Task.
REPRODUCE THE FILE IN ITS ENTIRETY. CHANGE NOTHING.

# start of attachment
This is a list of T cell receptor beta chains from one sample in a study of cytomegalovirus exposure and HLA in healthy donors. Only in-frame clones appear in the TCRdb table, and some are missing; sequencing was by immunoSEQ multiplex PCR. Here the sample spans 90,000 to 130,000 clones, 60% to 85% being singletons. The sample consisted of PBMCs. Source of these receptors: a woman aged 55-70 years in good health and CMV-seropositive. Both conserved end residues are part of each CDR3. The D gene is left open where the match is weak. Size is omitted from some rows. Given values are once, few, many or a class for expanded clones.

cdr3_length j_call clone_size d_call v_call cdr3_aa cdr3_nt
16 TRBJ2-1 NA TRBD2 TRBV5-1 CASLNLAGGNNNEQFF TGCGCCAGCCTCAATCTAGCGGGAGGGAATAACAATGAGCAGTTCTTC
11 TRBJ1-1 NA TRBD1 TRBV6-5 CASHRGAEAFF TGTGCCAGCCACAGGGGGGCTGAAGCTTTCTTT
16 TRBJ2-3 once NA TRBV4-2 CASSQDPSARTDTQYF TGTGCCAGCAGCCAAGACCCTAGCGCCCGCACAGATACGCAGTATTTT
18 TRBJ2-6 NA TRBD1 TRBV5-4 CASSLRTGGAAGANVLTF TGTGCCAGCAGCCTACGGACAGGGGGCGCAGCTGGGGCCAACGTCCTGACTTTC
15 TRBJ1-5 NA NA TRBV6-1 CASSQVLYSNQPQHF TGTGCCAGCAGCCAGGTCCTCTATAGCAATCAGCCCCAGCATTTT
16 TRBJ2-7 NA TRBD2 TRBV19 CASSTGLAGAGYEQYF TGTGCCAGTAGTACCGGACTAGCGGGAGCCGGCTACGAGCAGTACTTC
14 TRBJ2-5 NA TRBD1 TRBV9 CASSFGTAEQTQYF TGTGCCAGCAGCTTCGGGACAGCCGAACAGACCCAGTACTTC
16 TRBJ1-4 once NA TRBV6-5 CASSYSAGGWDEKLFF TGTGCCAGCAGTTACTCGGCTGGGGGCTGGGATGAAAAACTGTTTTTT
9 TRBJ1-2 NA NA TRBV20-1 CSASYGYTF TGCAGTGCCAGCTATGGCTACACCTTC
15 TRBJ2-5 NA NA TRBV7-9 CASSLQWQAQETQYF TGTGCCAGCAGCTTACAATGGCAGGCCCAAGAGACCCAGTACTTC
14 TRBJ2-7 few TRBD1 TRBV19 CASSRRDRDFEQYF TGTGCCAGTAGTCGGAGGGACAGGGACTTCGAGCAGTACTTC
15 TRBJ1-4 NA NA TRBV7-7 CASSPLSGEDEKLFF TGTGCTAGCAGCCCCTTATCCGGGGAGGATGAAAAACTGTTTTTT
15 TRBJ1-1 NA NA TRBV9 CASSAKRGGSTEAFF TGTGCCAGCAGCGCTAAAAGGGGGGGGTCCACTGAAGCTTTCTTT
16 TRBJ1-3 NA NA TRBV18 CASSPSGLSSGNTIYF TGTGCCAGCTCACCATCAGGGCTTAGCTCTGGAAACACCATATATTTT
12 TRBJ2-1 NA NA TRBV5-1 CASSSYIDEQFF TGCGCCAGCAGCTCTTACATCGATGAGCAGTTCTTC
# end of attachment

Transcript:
This is a list of T cell receptor beta chains from one sample in a study of cytomegalovirus exposure and HLA in healthy donors. Only in-frame clones appear in the TCRdb table, and some are missing; sequencing was by immunoSEQ multiplex PCR. Here the sample spans 90,000 to 130,000 clones, 60% to 85% being singletons. The sample consisted of PBMCs. Source of these receptors: a woman aged 55-70 years in good health and CMV-seropositive. Both conserved end residues are part of each CDR3. The D gene is left open where the match is weak. Size is omitted from some rows. Given values are once, few, many or a class for expanded clones.

cdr3_length j_call clone_size d_call v_call cdr3_aa cdr3_nt
16 TRBJ2-1 NA TRBD2 TRBV5-1 CASLNLAGGNNNEQFF TGCGCCAGCCTCAATCTAGCGGGAGGGAATAACAATGAGCAGTTCTTC
11 TRBJ1-1 NA TRBD1 TRBV6-5 CASHRGAEAFF TGTGCCAGCCACAGGGGGGCTGAAGCTTTCTTT
16 TRBJ2-3 once NA TRBV4-2 CASSQDPSARTDTQYF TGTGCCAGCAGCCAAGACCCTAGCGCCCGCACAGATACGCAGTATTTT
18 TRBJ2-6 NA TRBD1 TRBV5-4 CASSLRTGGAAGANVLTF TGTGCCAGCAGCCTACGGACAGGGGGCGCAGCTGGGGCCAACGTCCTGACTTTC
15 TRBJ1-5 NA NA TRBV6-1 CASSQVLYSNQPQHF TGTGCCAGCAGCCAGGTCCTCTATAGCAATCAGCCCCAGCATTTT
16 TRBJ2-7 NA TRBD2 TRBV19 CASSTGLAGAGYEQYF TGTGCCAGTAGTACCGGACTAGCGGGAGCCGGCTACGAGCAGTACTTC
14 TRBJ2-5 NA TRBD1 TRBV9 CASSFGTAEQTQYF TGTGCCAGCAGCTTCGGGACAGCCGAACAGACCCAGTACTTC
16 TRBJ1-4 once NA TRBV6-5 CASSYSAGGWDEKLFF TGTGCCAGCAGTTACTCGGCTGGGGGCTGGGATGAAAAACTGTTTTTT
9 TRBJ1-2 NA NA TRBV20-1 CSASYGYTF TGCAGTGCCAGCTATGGCTACACCTTC
15 TRBJ2-5 NA NA TRBV7-9 CASSLQWQAQETQYF TGTGCCAGCAGCTTACAATGGCAGGCCCAAGAGACCCAGTACTTC
14 TRBJ2-7 few TRBD1 TRBV19 CASSRRDRDFEQYF TGTGCCAGTAGTCGGAGGGACAGGGACTTCGAGCAGTACTTC
15 TRBJ1-4 NA NA TRBV7-7 CASSPLSGEDEKLFF TGTGCTAGCAGCCCCTTATCCGGGGAGGATGAAAAACTGTTTTTT
15 TRBJ1-1 NA NA TRBV9 CASSAKRGGSTEAFF TGTGCCAGCAGCGCTAAAAGGGGGGGGTCCACTGAAGCTTTCTTT
16 TRBJ1-3 NA NA TRBV18 CASSPSGLSSGNTIYF TGTGCCAGCTCACCATCAGGGCTTAGCTCTGGAAACACCATATATTTT
12 TRBJ2-1 NA NA TRBV5-1 CASSSYIDEQFF TGCGCCAGCAGCTCTTACATCGATGAGCAGTTCTTC